Download a printable version of the questions and scoresheet.
Is the animal an especially sensitive species or individual (e.g. marine tropical fish, chameleon, human-imprinted bird, bat) including small and/or delicate animals (e.g. stick insect, small fish, frog or gecko, baby snake or lizard, hummingbird) or those with exceptionally high disease-susceptibility (e.g. iguana, bulldog)?
Certain species or individuals are especially sensitive or vulnerable. This does not imply that other animals are ‘insensitive’, merely that some are well known to have problems or needs that require additional consideration over and above their pre-weighted score assessment. For example, green iguanas are notorious for certain diseases such as metabolic bone disease; many pedigree dog and cat breeds are well-known for having breathing or skin problems; some frogs and lizards need combined dense foliage and very humid conditions just to survive; and very small animals may be easily injured, accidentally lost, dehydrate quickly or get caught in filtration pumps.
Does the animal have a long potential lifespan (10 years or more, e.g. tarantula, goldfish, toad, tortoise/turtle, parrot, cat)?
The potential lifespan is the reasonable maximum period the animal could survive in captivity and EMODE uses 10 years as a guide to an animal being considered long-lived. Cats and dogs live for longer than 10 or sometimes 20 years, terrapins for over 40 years, parrots for over 60 years and tortoises for over 100 years. Taking on animals with longer potential lifespans not only means devoting a lifetime of commitment to their care, but you may also need to think about, and provide resources for, an animal’s care long after your own death.
Does the animal have specialised feeding habits that can make its dietary requirements subject to restricted supply, such as special preparations, unusual plants or live food (e.g. clownfish, seahorse, frog, hummingbird, anteater, sloth, bat)?
Certain species have dietary needs that are so special they may be hard to reliably provide. For example, some animals will only eat certain types of nectar and others only certain types of invertebrate such as ants or zooplankton. Key questions to ask yourself are: “How challenging is it to physically provide food for the animal?” “How available is the food” and “Can I store a lengthy supply of the food?”
Does the animal require a specialised habitat/microhabitat such as being dependent on sharing its life with a feature or particular plant such as coral, burrow, tree (e.g. spider, crab, clownfish, frog, chameleon, meerkat)?
Some animals may need peculiar and very precise biological or environmental features (beyond general) just to survive making them particularly challenging to care for. For example, some animals need to live and feed amongst live coral and others may only imbibe water as droplets. Other animals, for instance those that are burrowing or tree-dwelling, may do poorly in captivity if such environmental features are not provided.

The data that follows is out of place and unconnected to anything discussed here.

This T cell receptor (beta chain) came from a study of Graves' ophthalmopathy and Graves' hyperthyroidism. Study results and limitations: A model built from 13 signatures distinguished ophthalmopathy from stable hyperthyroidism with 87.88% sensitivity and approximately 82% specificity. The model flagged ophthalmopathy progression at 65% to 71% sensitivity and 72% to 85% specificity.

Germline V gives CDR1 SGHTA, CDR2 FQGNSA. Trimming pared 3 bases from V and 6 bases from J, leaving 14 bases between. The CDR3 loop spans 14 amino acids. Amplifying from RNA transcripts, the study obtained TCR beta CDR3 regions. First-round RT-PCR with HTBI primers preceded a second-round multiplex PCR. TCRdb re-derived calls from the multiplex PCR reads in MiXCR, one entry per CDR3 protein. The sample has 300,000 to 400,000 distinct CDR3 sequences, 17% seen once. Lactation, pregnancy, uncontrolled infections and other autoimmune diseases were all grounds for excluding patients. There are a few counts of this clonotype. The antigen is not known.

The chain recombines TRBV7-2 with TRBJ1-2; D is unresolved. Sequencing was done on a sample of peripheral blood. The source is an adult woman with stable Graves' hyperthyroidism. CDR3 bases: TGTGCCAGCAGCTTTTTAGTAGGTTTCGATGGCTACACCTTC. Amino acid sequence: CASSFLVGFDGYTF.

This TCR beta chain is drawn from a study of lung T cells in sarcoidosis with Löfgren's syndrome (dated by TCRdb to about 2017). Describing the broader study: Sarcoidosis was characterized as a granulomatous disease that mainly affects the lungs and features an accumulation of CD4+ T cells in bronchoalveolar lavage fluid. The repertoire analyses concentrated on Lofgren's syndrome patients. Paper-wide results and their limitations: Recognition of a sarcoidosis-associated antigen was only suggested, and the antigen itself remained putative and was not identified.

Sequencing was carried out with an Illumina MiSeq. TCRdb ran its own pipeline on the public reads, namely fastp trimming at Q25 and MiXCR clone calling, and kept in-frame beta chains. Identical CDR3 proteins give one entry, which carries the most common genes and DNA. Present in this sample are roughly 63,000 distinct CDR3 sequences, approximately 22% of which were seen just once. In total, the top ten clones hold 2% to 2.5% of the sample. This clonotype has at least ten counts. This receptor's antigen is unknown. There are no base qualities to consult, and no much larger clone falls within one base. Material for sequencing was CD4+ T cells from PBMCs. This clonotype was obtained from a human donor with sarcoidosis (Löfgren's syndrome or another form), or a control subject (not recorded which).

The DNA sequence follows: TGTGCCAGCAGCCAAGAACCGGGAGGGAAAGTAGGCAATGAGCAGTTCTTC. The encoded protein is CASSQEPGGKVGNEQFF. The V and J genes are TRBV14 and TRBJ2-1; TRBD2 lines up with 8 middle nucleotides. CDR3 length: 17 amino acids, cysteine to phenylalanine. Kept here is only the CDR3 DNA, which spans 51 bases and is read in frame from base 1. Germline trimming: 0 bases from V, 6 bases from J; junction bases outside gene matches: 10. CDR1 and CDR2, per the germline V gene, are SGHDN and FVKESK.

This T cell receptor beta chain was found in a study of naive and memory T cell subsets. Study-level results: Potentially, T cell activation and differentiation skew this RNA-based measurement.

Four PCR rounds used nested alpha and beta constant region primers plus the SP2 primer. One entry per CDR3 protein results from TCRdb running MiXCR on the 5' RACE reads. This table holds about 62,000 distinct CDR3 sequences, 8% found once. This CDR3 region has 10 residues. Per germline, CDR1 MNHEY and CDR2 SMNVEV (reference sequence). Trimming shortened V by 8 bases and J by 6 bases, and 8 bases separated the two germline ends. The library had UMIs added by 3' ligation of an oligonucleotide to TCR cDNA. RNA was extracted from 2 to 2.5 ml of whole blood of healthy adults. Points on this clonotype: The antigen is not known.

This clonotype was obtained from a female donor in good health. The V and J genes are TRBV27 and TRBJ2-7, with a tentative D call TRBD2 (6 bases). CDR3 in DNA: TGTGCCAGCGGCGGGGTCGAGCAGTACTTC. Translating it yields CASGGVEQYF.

Is the animal poisonous, venomous, capable of growing large enough to inflict appreciable injury at any point in its life or known to have unpredictable/aggressive behavioural traits (e.g. scorpion, cobra, large python, crocodile, bobcat, bear, chimpanzee)?
This question is designed to assess the risk of the animal seriously injuring a person. For example, certain animals such as crocodiles, large constrictor pythons and chimpanzees pose obvious safety issues because of their size, strength and unpredictable nature in captivity. Many exotic or wild animals have defensive behaviours such as biting, injecting venom and scratching - and such injuries can pose more diverse risks, including unusual bugs, than injuries from domesticated animals. Other exotic animals, such as wild-caught frogs or salamanders, may be docile but their skin toxins can be harmful to humans. Domesticated and semi-domesticated animals, such as cats, dogs, horses, goats, and pigs, are capable of causing significant injury but are generally sufficiently docile that they present a relevantly low risk and so do not score in this question (except recognised dangerous breeds). This question does not take into account an animal’s individual demeanour or the risk of accidental injuries or allergic reactions. Any animal may be potentially harmful, thus where an animal scores ‘No’ this does not imply that there is zero risk, merely that the species does not score as dangerous based on its primary features.
Is anyone in the household/extended circle vulnerable or immunocompromised (e.g. under 5 years, elderly, pregnant, diagnosed with HIV or other immune disease, drug user, receiving chemotherapy such as cancer and anti-rejection drugs)?
It’s important that you understand that keeping your animal of interest may pose health risks to you and your family, especially to those who are classed as more vulnerable. These risks may be underplayed or not mentioned at all by pet sellers. The EMODE score is higher for vulnerable groups because of the extra care needed to reduce risk of contamination. This public health leaflet contains advice on how to reduce the risk of getting sick from keeping the animal. Animals that are kept outside (e.g. horses, pond fishes) present a reduced risk to human health, especially where individuals have no direct contact with an animal, and accordingly would score ‘No’.
If you’re interested in learning more about the health and safety risks associated with keeping exotic pets, then we would recommend reading our public health and safety resources.before its demeanour is known.